Anti-Regulation Under the Guise of Rational Regulation: The Bush Administration's Approaches to Valuing Human Lives in Environmental Cost-Benefit Analyses
67 Pages Posted: 17 Jun 2004
Date Written: March 12, 2004
The primary benefit of many important environmental regulations, as determined by the dollar value assigned by cost-benefit analysis, is the human lives that are saved. Thus, the methodology used to determine the value assigned to the lives that would be saved by an environmental program is central to the determination of whether such a program is justifiable on cost-benefit grounds. In 2000, the U.S. Environmental Protection Agency published guidelines that set forth the primary means by which it would value human lives, and determined that each life should be valued at $6.3 million (in 2000 dollars). The use of this $6.3 million figure for the valuation of a human life is being challenged by the current administration. Through the inclusion of alternative benefit calculations in recent environmental cost-benefit analyses, the administration has introduced four questionable techniques that inappropriately lower the value assigned to human lives. Following public outcry, the administration suspended using techniques that undervalued the lives of the elderly relative to those of younger individuals, but it continues to employ other techniques that undervalue all lives, regardless of age. This anti-regulatory approach systematically underestimates the health benefits of environmental regulations. This Article analyzes the flaws in the administration's techniques, showing that they are inconsistent with sound economic theory. Cost-benefit analysis currently enjoys considerable support in political and academic circles. It is therefore critically important that the methodology be used in a way that makes regulation more rational, not unjustifiably lax.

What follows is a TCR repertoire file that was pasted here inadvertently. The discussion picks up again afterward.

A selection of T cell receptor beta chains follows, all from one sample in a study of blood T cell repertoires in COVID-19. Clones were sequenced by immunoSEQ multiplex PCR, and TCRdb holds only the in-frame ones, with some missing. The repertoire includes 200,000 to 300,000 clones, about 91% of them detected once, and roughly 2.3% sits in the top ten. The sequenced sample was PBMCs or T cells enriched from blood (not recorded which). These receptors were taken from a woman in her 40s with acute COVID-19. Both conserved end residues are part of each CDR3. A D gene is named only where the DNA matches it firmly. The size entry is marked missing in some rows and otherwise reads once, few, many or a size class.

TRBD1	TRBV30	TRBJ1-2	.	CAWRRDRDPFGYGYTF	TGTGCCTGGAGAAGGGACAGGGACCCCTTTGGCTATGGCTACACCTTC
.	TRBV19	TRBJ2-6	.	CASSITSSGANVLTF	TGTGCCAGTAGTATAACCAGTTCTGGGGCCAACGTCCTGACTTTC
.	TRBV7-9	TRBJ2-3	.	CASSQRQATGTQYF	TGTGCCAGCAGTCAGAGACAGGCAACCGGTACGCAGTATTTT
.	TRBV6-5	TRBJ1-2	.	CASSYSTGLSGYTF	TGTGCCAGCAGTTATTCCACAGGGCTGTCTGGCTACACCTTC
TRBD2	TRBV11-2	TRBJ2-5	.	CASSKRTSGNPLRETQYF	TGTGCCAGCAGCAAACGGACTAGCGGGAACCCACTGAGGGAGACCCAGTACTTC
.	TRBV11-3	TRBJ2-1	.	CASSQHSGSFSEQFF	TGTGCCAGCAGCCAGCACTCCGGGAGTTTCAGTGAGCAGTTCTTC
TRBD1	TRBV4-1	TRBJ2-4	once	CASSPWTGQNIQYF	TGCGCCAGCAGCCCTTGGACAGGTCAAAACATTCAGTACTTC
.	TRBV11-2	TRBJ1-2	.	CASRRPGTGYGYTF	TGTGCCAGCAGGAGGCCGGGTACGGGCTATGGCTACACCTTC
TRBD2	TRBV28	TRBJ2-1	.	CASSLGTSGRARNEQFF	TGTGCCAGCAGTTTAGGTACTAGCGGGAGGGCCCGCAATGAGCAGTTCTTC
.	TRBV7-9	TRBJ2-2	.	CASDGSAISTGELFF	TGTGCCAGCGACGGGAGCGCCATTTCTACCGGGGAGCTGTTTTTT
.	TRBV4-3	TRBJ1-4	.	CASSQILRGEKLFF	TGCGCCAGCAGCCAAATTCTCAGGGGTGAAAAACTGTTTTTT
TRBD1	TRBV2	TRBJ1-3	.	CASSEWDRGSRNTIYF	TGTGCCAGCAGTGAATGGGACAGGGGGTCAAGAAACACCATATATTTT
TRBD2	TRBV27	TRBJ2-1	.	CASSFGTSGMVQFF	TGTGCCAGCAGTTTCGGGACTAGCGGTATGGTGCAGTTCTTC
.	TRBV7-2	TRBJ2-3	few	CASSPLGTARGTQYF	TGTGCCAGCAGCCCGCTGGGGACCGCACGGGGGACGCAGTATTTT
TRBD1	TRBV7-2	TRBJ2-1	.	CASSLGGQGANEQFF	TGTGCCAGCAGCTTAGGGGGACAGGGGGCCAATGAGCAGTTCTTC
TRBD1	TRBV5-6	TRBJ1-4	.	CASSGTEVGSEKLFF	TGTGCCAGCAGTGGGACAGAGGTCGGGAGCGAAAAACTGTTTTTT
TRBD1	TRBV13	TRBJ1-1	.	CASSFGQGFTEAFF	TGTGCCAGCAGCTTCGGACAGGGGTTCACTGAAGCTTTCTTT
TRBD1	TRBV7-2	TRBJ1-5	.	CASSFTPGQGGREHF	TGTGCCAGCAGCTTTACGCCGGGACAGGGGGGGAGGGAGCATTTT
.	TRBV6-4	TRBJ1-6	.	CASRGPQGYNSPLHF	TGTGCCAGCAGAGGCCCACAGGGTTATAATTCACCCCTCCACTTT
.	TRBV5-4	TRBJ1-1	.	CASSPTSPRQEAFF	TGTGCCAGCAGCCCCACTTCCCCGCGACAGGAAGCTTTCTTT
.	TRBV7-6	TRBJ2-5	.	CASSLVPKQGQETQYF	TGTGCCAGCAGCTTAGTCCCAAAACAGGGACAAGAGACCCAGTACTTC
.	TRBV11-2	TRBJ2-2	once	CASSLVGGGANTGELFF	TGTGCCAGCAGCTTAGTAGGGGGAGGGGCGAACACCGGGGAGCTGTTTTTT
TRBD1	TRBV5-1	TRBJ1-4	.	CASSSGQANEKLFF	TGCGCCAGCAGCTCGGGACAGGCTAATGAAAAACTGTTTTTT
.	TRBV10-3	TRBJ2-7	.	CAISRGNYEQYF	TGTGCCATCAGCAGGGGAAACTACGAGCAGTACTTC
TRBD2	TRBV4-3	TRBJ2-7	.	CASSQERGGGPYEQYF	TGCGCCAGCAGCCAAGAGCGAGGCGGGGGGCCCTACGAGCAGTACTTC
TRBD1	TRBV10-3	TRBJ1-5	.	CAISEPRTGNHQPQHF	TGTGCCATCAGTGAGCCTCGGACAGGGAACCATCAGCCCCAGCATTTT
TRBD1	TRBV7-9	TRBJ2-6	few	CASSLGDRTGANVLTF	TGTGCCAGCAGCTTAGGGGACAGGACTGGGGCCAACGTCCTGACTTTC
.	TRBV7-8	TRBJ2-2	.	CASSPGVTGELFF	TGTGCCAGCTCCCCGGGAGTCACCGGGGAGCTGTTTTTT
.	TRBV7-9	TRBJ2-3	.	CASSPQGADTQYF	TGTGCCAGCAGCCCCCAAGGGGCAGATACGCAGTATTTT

Keywords: environment, cost-benefit analysis, regulation
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